About the author: Ryan Haack is a husband, father, writer and the Associate Pastor at The Journey Community in Madison, WI. He has created more blogs than one person ever should, which you can read at RyanHaack.com. You can also follow him on Twitter @RyanHaack.
Sunday mornings are exhausting for an introverted pastor. I know, because I am one. The expectation is that we’ll be outgoing, incredible conversationalists and energized by visitors. That isn’t naturally true for me. When visitors arrive, I tend to walk the other way. It’s not because I don’t like them, though. It’s because I’m nervous. And I’m terrible at small-talk. Even with friends. Even good friends. So, even when I “escape” to them it can stress me out. I start to worry that I’m offending the people I’m not talking to or that I’m dominating the one conversation I am having. Then I end up going to the bathroom or taking a walk just to settle down.It sounds totally crazy, right? That a pastor would have such issues with their “biggest morning of the week.”
Here’s the deal, though: For as nervous and uncomfortable as it makes me, I do it every week because it’s worth it. It’s absolutely worth it. It’s frustrating because I love people. I love Jesus and I want to share him with people who don’t know him. It bothers me to no end that my introversion gets in the way of that so often. Sunday mornings, then, have to become a time where I “become extroverted” for a little while. Taking five minutes to sit at a table of strangers and ask them about themselves is not going to kill me. Shaking the hand of a visitor and telling them I’m glad they’re here isn’t going to, either. It’s not always easy, but I can do it.
My friend George, on the other hand, is the epitome of all things that are good about extroversion. If you come to our church, you will not escape the kind and joyful arms of George. Literally. He will hug you. He will also ask you about yourself and will be genuinely interested in your response. He will also ask you how you are doing and really want to know. A couple years ago this caused friction between George and me. He was not willing to accept my “I’m fine” response; he wanted a real answer from me. “George! Seriously! I’m FINE. Just accept that! Sometimes people are just ‘fine,’” I said. Ok, I didn’t really just say it. At the time, I don’t think I understood how my introversion affected me, so instead of having a good conversation with George, I lashed out defensively. Thankfully, we worked through that and now serve on our elder team together. I’m not good at a lot of the things George, as an extrovert, excels at. I’m so thankful for him. He’s an excellent example for me.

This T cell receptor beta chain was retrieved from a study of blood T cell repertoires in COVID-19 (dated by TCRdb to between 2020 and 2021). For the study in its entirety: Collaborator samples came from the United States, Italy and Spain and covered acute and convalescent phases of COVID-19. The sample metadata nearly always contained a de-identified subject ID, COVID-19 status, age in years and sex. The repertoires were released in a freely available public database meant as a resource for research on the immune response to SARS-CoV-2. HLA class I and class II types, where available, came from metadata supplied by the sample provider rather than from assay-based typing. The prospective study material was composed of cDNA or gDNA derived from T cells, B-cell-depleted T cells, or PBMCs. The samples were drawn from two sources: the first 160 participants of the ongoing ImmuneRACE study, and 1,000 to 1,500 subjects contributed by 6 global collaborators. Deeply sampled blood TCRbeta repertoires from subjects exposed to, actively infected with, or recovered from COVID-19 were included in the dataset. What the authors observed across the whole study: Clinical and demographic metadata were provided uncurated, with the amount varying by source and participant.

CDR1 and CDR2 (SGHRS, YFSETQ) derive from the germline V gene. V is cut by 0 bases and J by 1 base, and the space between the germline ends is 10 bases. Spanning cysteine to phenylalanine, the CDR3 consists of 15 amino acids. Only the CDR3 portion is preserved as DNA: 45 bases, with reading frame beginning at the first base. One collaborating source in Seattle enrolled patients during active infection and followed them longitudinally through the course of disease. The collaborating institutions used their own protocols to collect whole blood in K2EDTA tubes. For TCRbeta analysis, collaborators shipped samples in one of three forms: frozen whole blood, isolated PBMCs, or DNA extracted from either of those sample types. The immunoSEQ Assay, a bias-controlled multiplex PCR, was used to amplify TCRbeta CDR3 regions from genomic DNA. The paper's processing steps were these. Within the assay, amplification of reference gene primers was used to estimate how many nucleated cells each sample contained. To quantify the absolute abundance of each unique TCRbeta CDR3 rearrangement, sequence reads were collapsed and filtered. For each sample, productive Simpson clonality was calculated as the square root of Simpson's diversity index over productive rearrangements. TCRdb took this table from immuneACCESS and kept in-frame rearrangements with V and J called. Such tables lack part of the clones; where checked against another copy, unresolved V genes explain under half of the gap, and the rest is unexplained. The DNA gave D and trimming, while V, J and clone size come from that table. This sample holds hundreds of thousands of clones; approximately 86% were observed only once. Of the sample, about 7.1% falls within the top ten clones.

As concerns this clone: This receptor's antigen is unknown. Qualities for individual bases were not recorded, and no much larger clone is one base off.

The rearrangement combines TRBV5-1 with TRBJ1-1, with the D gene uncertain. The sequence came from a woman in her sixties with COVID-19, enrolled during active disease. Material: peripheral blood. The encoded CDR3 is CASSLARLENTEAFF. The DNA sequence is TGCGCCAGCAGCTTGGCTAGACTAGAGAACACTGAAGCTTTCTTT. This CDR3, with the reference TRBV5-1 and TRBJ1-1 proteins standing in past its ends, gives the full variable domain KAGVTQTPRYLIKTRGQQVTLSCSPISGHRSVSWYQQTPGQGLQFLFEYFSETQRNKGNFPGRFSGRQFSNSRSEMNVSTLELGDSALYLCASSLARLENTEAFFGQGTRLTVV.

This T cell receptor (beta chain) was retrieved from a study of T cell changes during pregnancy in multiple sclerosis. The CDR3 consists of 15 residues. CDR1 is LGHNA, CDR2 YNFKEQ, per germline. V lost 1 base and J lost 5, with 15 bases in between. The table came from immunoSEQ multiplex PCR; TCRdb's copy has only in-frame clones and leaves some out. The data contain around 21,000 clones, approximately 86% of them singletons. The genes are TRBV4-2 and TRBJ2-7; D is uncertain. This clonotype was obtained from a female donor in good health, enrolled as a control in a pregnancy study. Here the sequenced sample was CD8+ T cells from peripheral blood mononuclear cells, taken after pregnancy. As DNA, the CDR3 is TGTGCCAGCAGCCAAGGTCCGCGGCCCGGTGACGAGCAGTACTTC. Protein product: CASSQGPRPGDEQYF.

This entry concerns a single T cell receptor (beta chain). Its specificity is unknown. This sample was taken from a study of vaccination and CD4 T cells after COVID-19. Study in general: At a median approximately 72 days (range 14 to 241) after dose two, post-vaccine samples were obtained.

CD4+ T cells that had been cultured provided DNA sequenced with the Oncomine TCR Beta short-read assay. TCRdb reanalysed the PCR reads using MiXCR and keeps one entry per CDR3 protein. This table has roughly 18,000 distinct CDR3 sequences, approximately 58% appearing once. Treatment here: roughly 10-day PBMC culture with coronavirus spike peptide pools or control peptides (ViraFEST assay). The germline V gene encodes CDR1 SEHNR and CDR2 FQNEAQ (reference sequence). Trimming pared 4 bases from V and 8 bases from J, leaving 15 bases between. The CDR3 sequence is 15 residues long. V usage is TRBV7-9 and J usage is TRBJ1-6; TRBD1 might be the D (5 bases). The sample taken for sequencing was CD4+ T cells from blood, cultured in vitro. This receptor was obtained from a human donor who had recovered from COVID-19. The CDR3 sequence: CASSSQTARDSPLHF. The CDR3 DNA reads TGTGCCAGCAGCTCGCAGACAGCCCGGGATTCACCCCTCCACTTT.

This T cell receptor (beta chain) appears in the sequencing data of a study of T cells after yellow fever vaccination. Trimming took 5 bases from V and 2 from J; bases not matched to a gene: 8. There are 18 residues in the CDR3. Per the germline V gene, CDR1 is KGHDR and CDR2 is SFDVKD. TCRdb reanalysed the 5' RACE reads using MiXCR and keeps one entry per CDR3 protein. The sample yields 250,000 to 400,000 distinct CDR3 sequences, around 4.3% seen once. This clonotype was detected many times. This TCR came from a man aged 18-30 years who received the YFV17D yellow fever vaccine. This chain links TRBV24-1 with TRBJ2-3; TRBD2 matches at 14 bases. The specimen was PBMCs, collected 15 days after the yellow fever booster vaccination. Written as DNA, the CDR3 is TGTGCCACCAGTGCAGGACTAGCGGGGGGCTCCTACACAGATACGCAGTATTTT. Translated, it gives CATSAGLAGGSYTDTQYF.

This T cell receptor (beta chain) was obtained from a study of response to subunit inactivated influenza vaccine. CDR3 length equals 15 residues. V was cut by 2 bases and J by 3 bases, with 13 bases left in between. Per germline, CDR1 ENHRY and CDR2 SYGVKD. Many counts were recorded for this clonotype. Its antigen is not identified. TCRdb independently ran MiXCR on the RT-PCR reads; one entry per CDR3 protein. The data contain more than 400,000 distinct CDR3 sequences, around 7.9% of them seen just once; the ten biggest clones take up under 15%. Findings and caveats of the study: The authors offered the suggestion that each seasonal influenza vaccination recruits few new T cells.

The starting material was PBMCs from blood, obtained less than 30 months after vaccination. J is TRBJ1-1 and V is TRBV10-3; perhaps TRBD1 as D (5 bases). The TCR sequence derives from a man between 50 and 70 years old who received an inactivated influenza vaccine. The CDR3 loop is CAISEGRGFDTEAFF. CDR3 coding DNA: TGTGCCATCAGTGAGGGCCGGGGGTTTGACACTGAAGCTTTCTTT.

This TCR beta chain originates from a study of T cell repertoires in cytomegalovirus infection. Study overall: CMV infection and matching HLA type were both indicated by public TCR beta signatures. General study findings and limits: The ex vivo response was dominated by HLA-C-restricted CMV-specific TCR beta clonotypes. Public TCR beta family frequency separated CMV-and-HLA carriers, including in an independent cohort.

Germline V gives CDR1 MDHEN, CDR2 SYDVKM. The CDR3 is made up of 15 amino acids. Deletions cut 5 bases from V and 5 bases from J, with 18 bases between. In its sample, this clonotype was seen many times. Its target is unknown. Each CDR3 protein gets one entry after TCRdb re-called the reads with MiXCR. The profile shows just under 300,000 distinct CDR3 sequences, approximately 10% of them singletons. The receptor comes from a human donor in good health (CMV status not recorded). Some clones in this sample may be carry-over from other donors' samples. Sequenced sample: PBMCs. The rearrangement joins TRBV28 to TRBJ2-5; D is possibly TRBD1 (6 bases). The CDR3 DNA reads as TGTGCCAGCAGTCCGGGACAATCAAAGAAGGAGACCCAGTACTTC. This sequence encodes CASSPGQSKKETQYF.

I know I make it sound like I’m miserable on Sunday mornings. That’s not the case. There really is no place I’d rather be. I love the people in my community, and the leaders I get to work with are inspiring. Please hear that. And even though my introversion can make Sunday mornings exhausting, it can also make them incredibly powerful. As I walk around, I’m looking, and listening. I’m noticing who’s there and who’s missing. I’m watching people interact and hearing tidbits of conversations. I see smiles and frowns. It’s incredibly fulfilling to notice when someone seems “off” and to ask them how they’re doing and really look into their eyes, awaiting their response. And I love hugs. A hug says a lot of things an introvert might fumble through if they tried to actually say it.
One of my favorite things to do, though, on a Sunday morning is to just sit and be thankful. To look around at all the amazing people I get to call my friends and thank God for them. To be amazed by the kindness and love the people in my community show each other. And to be humbled by it all.
Ultimately, Sunday mornings are not about me anyway. They are about Jesus. All I can do is be there and do my best to serve Him and love others. And I’ll continue to do so, no matter what.
If you want to read more about introversion, leadership, and those people who get tired on Sunday mornings, check out Adam's book Introverts in the Church.